June 09, 2013
New cane plantations in the Brazilian Amazon were banned in 2009 as part of a government effort to reduce pressure on the region's rainforests. A lifting of the restriction is raising fears among environmentalists at a time when deforestation appears to be climbing after falling to historic lows last year. The proposal has also prompted concerns among some Brazilian ethanol producers who worry that the perception that cane is expanding in the Amazon could make it more difficult to sell into lucrative new markets. For example, Europe and the United States are currently evaluating whether Brazilian ethanol should qualify as a low-carbon biofuel.
But supporters of the measure argue it could help reduce deforestation by offering a more profitable form of land use than low productivity cattle ranching, which is the largest single driver of forest conversion in the Amazon. They note that ethanol producers would still be subject to the same laws as others in the region and that farmers could expand on large blocks of degraded pasture land, rather than razing forests.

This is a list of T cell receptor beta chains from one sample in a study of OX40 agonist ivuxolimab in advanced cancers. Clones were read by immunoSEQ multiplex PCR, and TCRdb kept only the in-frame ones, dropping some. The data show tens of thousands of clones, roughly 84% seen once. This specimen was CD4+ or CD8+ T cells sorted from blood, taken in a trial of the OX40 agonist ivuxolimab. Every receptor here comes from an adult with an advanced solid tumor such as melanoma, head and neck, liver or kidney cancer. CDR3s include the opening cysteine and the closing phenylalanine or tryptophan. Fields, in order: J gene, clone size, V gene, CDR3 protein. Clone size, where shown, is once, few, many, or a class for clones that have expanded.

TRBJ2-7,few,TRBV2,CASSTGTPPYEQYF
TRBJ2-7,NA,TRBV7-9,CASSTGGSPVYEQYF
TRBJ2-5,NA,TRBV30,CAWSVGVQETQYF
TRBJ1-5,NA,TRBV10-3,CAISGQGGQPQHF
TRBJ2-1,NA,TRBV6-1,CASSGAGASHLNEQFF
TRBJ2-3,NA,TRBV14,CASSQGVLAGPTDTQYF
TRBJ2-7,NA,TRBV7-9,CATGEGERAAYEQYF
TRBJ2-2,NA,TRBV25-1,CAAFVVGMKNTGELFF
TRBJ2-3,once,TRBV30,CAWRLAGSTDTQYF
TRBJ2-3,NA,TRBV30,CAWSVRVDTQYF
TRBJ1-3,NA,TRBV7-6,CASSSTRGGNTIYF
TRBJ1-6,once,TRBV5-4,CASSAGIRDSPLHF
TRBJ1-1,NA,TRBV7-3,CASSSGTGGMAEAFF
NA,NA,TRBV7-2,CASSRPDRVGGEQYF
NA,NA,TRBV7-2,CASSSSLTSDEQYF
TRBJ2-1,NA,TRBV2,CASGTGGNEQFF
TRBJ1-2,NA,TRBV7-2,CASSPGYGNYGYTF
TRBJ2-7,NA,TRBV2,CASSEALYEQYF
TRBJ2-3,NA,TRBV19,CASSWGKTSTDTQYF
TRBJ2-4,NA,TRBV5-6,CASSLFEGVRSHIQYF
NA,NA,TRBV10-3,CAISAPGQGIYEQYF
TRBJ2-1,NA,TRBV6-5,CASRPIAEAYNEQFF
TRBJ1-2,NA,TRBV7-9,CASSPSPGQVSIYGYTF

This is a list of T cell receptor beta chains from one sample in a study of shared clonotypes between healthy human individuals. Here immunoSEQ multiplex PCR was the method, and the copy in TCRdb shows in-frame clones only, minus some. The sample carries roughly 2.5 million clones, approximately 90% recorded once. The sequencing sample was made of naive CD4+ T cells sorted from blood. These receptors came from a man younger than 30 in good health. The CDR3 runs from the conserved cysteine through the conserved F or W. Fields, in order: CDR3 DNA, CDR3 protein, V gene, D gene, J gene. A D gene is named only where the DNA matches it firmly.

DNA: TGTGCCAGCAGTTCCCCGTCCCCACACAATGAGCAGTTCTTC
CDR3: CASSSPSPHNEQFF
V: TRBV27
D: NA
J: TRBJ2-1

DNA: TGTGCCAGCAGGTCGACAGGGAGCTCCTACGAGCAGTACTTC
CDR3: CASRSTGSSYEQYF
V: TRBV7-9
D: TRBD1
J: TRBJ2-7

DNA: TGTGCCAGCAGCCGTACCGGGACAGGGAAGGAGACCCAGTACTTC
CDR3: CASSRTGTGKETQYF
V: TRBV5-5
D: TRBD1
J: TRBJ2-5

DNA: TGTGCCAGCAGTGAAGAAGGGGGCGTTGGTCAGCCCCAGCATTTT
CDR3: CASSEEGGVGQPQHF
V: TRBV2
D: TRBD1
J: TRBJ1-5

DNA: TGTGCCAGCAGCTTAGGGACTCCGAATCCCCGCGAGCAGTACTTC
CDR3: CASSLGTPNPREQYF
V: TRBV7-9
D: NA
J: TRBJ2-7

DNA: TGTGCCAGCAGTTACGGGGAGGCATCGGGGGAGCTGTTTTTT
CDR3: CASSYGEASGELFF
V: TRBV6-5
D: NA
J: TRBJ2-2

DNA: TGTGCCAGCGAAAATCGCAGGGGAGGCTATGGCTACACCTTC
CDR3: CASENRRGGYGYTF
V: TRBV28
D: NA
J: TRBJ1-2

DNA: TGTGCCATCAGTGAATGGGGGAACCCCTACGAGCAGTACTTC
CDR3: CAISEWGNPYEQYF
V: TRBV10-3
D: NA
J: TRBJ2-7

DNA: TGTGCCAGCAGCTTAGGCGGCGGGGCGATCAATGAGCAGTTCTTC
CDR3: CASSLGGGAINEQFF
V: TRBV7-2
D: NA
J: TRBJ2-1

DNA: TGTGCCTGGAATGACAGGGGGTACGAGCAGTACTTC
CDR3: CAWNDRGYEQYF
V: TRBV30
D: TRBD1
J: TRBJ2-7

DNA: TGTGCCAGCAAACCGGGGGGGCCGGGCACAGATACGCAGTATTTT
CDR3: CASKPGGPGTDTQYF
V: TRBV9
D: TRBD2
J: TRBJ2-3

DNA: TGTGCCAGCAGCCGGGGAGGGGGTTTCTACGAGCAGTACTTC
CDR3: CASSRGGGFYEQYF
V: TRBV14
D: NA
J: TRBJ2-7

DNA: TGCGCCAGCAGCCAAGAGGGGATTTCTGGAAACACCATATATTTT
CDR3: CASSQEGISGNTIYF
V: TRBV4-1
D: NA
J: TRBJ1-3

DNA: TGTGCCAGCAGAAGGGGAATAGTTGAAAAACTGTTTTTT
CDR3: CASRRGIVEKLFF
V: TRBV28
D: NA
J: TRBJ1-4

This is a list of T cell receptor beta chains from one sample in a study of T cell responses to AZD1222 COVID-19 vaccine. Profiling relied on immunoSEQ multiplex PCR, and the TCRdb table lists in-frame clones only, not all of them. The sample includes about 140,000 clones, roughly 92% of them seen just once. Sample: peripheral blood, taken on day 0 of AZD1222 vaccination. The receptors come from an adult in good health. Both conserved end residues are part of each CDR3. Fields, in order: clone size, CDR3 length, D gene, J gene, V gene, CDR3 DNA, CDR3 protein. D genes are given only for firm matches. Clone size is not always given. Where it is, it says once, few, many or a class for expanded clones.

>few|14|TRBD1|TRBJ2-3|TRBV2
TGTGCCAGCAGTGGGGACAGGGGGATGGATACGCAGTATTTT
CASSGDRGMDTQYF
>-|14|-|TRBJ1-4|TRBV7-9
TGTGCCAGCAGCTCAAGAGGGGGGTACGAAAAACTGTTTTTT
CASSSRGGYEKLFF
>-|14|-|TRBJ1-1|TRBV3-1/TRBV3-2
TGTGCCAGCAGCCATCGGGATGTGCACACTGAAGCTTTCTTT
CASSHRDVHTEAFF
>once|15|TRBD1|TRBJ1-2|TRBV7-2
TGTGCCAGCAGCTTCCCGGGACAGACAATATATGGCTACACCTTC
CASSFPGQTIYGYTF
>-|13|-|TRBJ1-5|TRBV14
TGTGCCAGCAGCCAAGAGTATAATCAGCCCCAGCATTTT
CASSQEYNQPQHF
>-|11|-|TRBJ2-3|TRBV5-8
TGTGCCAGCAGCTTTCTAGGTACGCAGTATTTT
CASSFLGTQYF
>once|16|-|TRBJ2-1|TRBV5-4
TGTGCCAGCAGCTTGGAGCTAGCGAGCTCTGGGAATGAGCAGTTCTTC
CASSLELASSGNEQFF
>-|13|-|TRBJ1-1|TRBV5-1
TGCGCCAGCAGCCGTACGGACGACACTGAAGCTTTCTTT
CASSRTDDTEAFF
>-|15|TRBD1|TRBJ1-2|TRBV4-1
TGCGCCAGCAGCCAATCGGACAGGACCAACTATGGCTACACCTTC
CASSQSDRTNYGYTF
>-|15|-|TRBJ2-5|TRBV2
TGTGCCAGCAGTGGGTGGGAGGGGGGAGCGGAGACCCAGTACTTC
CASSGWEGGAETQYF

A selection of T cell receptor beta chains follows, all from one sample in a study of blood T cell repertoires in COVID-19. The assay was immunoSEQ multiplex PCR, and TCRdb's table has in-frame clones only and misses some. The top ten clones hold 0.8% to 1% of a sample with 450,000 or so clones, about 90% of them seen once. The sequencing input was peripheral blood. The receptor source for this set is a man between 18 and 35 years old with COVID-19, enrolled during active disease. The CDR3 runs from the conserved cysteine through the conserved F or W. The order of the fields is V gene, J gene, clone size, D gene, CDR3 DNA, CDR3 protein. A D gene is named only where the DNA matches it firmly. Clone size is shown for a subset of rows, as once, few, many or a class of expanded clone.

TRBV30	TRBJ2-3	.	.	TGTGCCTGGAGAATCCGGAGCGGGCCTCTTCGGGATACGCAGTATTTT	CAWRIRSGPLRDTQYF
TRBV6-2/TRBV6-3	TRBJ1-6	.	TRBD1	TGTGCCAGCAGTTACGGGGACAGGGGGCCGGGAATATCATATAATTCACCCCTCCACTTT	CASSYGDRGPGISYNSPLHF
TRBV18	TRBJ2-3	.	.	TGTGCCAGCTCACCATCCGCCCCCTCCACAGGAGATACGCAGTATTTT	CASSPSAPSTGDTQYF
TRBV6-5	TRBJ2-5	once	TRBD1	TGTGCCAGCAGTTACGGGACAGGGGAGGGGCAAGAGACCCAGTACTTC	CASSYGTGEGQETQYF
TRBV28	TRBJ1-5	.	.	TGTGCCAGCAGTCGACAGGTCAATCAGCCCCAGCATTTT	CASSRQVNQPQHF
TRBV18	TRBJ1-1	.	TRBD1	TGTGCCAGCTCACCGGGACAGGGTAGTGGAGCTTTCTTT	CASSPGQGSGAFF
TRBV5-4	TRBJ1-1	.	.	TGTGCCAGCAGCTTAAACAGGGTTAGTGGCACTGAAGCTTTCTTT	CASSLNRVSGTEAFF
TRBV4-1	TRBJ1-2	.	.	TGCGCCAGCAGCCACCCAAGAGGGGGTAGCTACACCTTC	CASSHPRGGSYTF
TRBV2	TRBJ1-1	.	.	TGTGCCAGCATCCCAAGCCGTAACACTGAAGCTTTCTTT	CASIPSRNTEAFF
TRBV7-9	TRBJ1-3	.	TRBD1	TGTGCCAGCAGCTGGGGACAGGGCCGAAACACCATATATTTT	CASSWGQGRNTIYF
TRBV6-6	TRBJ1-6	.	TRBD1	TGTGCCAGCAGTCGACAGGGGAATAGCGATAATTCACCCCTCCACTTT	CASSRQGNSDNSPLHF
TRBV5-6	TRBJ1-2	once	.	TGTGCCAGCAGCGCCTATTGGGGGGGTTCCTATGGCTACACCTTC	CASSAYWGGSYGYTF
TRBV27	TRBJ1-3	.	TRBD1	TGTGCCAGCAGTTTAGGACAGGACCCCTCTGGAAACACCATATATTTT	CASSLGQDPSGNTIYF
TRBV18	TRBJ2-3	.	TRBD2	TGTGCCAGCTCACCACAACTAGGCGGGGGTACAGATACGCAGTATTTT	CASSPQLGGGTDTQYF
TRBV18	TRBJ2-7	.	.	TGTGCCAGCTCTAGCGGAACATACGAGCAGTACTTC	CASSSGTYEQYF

Still some say cane expansion could displace small farmers and ranchers into rainforest areas, driving deforestation. Such has been the case at times with cane in the Atlantic forest and soy in the Brazilian Amazon.
The Senate Environmental Committee okayed the bill in May. The next steps are the Senate and lower house of Congress.